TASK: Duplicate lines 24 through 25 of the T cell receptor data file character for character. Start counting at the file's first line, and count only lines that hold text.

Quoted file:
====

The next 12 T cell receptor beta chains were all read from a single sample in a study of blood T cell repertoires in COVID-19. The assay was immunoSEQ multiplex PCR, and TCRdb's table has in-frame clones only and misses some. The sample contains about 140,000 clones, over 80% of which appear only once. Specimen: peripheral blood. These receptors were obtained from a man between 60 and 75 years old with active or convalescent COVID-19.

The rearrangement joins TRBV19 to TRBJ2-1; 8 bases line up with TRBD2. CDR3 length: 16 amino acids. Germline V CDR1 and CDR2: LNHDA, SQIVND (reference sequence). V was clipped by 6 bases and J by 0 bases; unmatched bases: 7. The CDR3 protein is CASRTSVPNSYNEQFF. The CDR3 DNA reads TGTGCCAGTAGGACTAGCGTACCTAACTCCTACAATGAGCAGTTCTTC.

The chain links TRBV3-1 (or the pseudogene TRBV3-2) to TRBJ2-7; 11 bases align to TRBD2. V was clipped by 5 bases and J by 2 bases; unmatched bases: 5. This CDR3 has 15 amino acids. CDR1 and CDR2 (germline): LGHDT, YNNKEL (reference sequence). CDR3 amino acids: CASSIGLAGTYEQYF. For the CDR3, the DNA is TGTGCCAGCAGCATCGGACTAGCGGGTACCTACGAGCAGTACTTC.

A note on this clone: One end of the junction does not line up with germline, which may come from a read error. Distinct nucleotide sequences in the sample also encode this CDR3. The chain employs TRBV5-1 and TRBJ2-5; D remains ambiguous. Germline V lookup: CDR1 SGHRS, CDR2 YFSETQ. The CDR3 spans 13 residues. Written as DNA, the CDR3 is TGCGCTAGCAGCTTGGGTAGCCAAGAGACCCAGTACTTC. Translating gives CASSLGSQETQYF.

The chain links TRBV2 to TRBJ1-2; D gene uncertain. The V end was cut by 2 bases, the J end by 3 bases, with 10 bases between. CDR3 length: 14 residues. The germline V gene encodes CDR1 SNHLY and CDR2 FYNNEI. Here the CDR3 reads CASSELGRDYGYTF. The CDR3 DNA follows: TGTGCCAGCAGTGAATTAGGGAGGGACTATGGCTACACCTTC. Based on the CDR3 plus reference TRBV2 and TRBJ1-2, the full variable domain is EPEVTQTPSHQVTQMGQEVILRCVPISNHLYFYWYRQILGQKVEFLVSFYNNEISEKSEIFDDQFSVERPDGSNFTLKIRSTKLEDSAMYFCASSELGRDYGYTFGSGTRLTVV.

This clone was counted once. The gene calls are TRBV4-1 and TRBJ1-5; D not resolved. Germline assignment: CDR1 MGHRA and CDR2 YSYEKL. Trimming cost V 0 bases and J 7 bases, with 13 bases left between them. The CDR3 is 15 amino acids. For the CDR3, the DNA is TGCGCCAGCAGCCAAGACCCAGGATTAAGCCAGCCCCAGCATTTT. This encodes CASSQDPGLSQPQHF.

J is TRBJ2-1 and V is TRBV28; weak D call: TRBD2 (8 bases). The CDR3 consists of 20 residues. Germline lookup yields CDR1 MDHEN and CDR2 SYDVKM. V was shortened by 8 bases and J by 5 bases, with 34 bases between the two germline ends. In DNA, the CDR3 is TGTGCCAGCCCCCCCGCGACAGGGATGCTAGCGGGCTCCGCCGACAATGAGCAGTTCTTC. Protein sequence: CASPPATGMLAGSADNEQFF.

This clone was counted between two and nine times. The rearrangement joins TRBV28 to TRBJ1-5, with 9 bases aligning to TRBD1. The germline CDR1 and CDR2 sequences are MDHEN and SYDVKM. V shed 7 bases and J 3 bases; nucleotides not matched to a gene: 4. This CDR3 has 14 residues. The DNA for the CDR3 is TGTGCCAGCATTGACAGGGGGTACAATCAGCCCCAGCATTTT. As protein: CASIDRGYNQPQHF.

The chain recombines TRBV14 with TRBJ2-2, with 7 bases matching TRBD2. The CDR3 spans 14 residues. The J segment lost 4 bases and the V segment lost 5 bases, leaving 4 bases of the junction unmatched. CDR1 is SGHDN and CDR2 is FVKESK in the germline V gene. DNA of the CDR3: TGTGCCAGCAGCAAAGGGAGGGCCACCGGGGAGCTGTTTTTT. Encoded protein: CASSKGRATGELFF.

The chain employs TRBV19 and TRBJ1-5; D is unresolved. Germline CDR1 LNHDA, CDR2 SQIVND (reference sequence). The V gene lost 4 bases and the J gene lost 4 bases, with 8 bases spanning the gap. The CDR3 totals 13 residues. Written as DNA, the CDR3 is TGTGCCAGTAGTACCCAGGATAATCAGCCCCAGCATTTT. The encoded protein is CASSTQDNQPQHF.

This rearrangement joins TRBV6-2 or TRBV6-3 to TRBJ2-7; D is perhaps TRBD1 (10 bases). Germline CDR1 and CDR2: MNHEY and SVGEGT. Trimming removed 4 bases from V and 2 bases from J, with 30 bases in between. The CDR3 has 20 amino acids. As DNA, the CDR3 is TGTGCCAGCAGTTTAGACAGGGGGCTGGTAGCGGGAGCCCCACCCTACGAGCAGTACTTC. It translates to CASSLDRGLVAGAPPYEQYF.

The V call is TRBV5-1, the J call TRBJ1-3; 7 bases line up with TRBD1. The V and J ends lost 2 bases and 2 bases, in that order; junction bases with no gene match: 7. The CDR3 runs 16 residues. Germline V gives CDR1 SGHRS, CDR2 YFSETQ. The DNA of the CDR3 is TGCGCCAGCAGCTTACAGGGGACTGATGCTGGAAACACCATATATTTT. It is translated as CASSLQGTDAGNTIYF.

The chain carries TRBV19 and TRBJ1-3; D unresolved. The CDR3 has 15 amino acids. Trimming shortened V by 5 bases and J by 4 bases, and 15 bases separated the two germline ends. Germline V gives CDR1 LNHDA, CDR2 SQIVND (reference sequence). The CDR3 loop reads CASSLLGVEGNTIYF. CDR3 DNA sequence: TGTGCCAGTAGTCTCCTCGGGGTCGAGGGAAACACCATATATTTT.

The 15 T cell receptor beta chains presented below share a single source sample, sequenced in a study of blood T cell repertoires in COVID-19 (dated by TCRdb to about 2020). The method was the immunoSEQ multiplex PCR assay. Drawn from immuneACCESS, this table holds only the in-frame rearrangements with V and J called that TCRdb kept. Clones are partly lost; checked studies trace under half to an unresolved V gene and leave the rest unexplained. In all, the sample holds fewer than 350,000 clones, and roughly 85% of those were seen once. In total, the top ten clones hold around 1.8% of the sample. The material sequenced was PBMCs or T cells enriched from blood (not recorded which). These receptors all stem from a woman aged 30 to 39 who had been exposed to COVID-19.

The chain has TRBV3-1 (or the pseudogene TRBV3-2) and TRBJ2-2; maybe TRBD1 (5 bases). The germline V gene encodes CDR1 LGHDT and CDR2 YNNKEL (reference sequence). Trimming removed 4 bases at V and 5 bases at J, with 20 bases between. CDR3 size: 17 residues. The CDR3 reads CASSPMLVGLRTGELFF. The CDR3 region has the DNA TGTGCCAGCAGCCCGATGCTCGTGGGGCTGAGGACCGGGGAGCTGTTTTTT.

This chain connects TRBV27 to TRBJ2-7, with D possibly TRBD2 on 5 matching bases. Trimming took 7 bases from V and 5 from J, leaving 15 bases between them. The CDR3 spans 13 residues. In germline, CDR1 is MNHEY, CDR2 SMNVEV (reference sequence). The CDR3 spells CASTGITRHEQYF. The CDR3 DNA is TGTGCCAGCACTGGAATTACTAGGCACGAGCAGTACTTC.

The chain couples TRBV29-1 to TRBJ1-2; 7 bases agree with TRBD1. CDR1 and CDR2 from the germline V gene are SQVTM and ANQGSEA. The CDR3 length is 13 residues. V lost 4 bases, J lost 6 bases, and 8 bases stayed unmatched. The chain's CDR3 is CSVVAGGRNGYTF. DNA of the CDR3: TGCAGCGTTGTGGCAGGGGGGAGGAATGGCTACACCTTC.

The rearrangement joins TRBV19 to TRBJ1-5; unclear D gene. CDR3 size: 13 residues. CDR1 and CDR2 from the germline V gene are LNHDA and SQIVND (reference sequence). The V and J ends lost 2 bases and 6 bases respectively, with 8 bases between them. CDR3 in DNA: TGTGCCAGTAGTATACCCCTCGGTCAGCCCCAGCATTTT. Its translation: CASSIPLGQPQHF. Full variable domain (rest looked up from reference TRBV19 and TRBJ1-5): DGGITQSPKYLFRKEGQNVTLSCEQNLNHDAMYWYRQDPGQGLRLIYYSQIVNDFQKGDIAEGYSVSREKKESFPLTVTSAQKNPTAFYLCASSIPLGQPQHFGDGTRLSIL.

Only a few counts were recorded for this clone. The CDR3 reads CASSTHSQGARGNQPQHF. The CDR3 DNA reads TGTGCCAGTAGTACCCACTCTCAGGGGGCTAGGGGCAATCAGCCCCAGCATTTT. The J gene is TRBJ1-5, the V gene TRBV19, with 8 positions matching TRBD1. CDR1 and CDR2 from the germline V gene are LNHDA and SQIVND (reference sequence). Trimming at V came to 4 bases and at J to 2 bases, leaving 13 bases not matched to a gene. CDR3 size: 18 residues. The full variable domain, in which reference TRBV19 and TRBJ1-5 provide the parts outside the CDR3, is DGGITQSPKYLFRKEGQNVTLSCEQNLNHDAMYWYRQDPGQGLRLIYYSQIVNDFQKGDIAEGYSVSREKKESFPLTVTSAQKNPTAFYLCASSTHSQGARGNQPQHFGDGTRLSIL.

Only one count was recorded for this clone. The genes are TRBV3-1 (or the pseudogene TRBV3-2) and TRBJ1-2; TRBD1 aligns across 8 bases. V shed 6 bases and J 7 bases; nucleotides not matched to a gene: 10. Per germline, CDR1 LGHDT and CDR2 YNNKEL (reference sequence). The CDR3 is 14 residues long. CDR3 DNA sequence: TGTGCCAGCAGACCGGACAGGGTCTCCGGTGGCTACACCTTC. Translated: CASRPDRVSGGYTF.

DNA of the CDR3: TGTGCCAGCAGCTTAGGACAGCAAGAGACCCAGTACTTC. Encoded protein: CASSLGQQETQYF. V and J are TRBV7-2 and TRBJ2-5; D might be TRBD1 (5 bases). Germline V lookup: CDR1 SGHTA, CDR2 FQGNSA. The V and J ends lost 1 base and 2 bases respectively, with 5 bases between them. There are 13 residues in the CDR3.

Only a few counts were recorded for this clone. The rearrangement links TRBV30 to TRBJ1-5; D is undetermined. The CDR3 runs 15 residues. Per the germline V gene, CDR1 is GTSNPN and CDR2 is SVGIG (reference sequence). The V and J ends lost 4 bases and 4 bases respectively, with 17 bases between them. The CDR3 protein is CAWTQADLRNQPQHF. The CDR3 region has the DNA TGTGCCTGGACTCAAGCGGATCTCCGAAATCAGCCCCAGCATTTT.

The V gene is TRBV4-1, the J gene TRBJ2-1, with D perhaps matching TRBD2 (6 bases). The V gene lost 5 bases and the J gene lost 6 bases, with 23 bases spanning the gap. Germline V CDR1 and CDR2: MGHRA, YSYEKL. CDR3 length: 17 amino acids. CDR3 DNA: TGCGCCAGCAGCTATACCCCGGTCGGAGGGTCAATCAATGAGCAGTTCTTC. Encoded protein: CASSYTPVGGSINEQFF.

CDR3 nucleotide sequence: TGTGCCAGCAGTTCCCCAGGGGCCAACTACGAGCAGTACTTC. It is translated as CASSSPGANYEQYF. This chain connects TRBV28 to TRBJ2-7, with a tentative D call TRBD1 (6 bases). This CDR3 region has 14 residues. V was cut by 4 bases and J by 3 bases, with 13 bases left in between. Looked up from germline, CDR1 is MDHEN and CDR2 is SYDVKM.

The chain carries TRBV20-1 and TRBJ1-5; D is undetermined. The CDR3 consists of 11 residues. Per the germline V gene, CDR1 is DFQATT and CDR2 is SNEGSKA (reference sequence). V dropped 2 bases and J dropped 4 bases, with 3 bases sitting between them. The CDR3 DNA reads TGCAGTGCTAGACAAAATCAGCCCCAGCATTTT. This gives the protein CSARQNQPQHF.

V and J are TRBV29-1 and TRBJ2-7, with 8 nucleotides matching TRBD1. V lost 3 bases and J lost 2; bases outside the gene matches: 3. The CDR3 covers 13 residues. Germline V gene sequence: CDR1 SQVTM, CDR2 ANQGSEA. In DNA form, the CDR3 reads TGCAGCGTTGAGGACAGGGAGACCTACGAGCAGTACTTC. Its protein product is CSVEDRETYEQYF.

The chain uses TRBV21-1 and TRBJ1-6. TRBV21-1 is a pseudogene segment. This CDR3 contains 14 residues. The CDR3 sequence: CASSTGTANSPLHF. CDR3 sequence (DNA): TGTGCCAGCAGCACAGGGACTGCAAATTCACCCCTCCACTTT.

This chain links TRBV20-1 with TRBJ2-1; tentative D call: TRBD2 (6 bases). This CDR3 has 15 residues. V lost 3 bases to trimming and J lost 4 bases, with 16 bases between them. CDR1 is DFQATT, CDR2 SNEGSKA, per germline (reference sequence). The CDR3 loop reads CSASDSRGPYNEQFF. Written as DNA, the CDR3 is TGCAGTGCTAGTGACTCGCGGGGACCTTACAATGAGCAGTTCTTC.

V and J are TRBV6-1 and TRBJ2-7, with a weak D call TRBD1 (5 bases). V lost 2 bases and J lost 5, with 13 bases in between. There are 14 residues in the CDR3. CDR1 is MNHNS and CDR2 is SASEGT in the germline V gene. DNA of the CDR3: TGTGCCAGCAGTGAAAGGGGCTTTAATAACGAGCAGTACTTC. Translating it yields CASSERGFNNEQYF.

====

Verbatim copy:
CDR3 nucleotide sequence: TGTGCCAGCAGTTCCCCAGGGGCCAACTACGAGCAGTACTTC. It is translated as CASSSPGANYEQYF. This chain connects TRBV28 to TRBJ2-7, with a tentative D call TRBD1 (6 bases). This CDR3 region has 14 residues. V was cut by 4 bases and J by 3 bases, with 13 bases left in between. Looked up from germline, CDR1 is MDHEN and CDR2 is SYDVKM.

The chain carries TRBV20-1 and TRBJ1-5; D is undetermined. The CDR3 consists of 11 residues. Per the germline V gene, CDR1 is DFQATT and CDR2 is SNEGSKA (reference sequence). V dropped 2 bases and J dropped 4 bases, with 3 bases sitting between them. The CDR3 DNA reads TGCAGTGCTAGACAAAATCAGCCCCAGCATTTT. This gives the protein CSARQNQPQHF.